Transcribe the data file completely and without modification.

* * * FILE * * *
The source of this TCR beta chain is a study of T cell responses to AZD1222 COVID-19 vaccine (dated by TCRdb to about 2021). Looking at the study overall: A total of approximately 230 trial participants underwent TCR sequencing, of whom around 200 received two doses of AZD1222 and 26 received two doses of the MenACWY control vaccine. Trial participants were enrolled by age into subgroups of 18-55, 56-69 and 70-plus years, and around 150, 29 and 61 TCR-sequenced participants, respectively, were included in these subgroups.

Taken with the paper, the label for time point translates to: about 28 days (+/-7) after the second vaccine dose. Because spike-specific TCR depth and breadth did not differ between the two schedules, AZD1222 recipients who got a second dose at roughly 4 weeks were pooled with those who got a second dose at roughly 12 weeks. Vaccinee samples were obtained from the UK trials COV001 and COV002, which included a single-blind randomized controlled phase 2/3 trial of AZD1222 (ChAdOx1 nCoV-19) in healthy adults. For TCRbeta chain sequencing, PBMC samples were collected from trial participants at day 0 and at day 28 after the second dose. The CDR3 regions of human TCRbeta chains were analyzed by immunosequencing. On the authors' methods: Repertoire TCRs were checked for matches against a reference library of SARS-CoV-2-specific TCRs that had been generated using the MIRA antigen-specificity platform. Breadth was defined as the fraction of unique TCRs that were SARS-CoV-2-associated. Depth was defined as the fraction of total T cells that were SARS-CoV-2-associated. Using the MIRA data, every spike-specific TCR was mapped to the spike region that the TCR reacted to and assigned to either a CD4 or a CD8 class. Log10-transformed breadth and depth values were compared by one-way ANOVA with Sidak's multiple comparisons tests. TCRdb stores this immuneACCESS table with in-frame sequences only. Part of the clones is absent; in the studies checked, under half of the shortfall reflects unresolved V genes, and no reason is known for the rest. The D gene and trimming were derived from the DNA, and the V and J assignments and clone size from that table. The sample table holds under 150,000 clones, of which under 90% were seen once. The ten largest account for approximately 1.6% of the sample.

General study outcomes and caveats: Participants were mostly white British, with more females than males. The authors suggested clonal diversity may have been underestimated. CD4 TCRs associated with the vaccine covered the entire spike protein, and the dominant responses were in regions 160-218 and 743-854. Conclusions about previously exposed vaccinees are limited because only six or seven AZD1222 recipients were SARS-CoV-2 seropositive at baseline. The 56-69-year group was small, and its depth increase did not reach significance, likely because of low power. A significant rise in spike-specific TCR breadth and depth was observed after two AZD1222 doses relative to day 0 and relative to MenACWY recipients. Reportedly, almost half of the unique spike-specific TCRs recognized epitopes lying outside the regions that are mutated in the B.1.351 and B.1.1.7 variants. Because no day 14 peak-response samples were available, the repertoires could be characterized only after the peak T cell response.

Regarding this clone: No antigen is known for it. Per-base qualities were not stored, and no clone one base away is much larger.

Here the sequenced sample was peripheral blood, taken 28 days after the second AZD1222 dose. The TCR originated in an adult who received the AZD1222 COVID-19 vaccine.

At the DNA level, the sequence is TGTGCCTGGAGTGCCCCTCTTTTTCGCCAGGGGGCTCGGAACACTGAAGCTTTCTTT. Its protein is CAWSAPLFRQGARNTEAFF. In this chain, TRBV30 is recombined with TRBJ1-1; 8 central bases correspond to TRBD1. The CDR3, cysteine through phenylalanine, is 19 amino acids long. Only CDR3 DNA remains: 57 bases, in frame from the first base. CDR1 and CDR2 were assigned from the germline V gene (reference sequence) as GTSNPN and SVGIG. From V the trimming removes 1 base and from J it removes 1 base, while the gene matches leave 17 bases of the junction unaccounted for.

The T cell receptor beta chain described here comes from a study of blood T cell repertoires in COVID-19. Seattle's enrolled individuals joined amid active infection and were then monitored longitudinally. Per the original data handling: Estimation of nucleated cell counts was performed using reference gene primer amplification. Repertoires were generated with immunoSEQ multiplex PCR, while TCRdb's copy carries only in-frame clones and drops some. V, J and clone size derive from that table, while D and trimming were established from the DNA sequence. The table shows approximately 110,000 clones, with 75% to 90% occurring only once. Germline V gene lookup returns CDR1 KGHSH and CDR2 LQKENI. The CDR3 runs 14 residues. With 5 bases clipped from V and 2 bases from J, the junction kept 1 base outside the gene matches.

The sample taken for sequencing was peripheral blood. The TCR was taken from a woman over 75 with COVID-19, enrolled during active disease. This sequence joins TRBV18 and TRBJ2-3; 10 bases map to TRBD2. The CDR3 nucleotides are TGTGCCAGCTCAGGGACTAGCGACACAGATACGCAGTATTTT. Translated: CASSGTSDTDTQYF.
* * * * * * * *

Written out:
The source of this TCR beta chain is a study of T cell responses to AZD1222 COVID-19 vaccine (dated by TCRdb to about 2021). Looking at the study overall: A total of approximately 230 trial participants underwent TCR sequencing, of whom around 200 received two doses of AZD1222 and 26 received two doses of the MenACWY control vaccine. Trial participants were enrolled by age into subgroups of 18-55, 56-69 and 70-plus years, and around 150, 29 and 61 TCR-sequenced participants, respectively, were included in these subgroups.

Taken with the paper, the label for time point translates to: about 28 days (+/-7) after the second vaccine dose. Because spike-specific TCR depth and breadth did not differ between the two schedules, AZD1222 recipients who got a second dose at roughly 4 weeks were pooled with those who got a second dose at roughly 12 weeks. Vaccinee samples were obtained from the UK trials COV001 and COV002, which included a single-blind randomized controlled phase 2/3 trial of AZD1222 (ChAdOx1 nCoV-19) in healthy adults. For TCRbeta chain sequencing, PBMC samples were collected from trial participants at day 0 and at day 28 after the second dose. The CDR3 regions of human TCRbeta chains were analyzed by immunosequencing. On the authors' methods: Repertoire TCRs were checked for matches against a reference library of SARS-CoV-2-specific TCRs that had been generated using the MIRA antigen-specificity platform. Breadth was defined as the fraction of unique TCRs that were SARS-CoV-2-associated. Depth was defined as the fraction of total T cells that were SARS-CoV-2-associated. Using the MIRA data, every spike-specific TCR was mapped to the spike region that the TCR reacted to and assigned to either a CD4 or a CD8 class. Log10-transformed breadth and depth values were compared by one-way ANOVA with Sidak's multiple comparisons tests. TCRdb stores this immuneACCESS table with in-frame sequences only. Part of the clones is absent; in the studies checked, under half of the shortfall reflects unresolved V genes, and no reason is known for the rest. The D gene and trimming were derived from the DNA, and the V and J assignments and clone size from that table. The sample table holds under 150,000 clones, of which under 90% were seen once. The ten largest account for approximately 1.6% of the sample.

General study outcomes and caveats: Participants were mostly white British, with more females than males. The authors suggested clonal diversity may have been underestimated. CD4 TCRs associated with the vaccine covered the entire spike protein, and the dominant responses were in regions 160-218 and 743-854. Conclusions about previously exposed vaccinees are limited because only six or seven AZD1222 recipients were SARS-CoV-2 seropositive at baseline. The 56-69-year group was small, and its depth increase did not reach significance, likely because of low power. A significant rise in spike-specific TCR breadth and depth was observed after two AZD1222 doses relative to day 0 and relative to MenACWY recipients. Reportedly, almost half of the unique spike-specific TCRs recognized epitopes lying outside the regions that are mutated in the B.1.351 and B.1.1.7 variants. Because no day 14 peak-response samples were available, the repertoires could be characterized only after the peak T cell response.

Regarding this clone: No antigen is known for it. Per-base qualities were not stored, and no clone one base away is much larger.

Here the sequenced sample was peripheral blood, taken 28 days after the second AZD1222 dose. The TCR originated in an adult who received the AZD1222 COVID-19 vaccine.

At the DNA level, the sequence is TGTGCCTGGAGTGCCCCTCTTTTTCGCCAGGGGGCTCGGAACACTGAAGCTTTCTTT. Its protein is CAWSAPLFRQGARNTEAFF. In this chain, TRBV30 is recombined with TRBJ1-1; 8 central bases correspond to TRBD1. The CDR3, cysteine through phenylalanine, is 19 amino acids long. Only CDR3 DNA remains: 57 bases, in frame from the first base. CDR1 and CDR2 were assigned from the germline V gene (reference sequence) as GTSNPN and SVGIG. From V the trimming removes 1 base and from J it removes 1 base, while the gene matches leave 17 bases of the junction unaccounted for.

The T cell receptor beta chain described here comes from a study of blood T cell repertoires in COVID-19. Seattle's enrolled individuals joined amid active infection and were then monitored longitudinally. Per the original data handling: Estimation of nucleated cell counts was performed using reference gene primer amplification. Repertoires were generated with immunoSEQ multiplex PCR, while TCRdb's copy carries only in-frame clones and drops some. V, J and clone size derive from that table, while D and trimming were established from the DNA sequence. The table shows approximately 110,000 clones, with 75% to 90% occurring only once. Germline V gene lookup returns CDR1 KGHSH and CDR2 LQKENI. The CDR3 runs 14 residues. With 5 bases clipped from V and 2 bases from J, the junction kept 1 base outside the gene matches.

The sample taken for sequencing was peripheral blood. The TCR was taken from a woman over 75 with COVID-19, enrolled during active disease. This sequence joins TRBV18 and TRBJ2-3; 10 bases map to TRBD2. The CDR3 nucleotides are TGTGCCAGCTCAGGGACTAGCGACACAGATACGCAGTATTTT. Translated: CASSGTSDTDTQYF.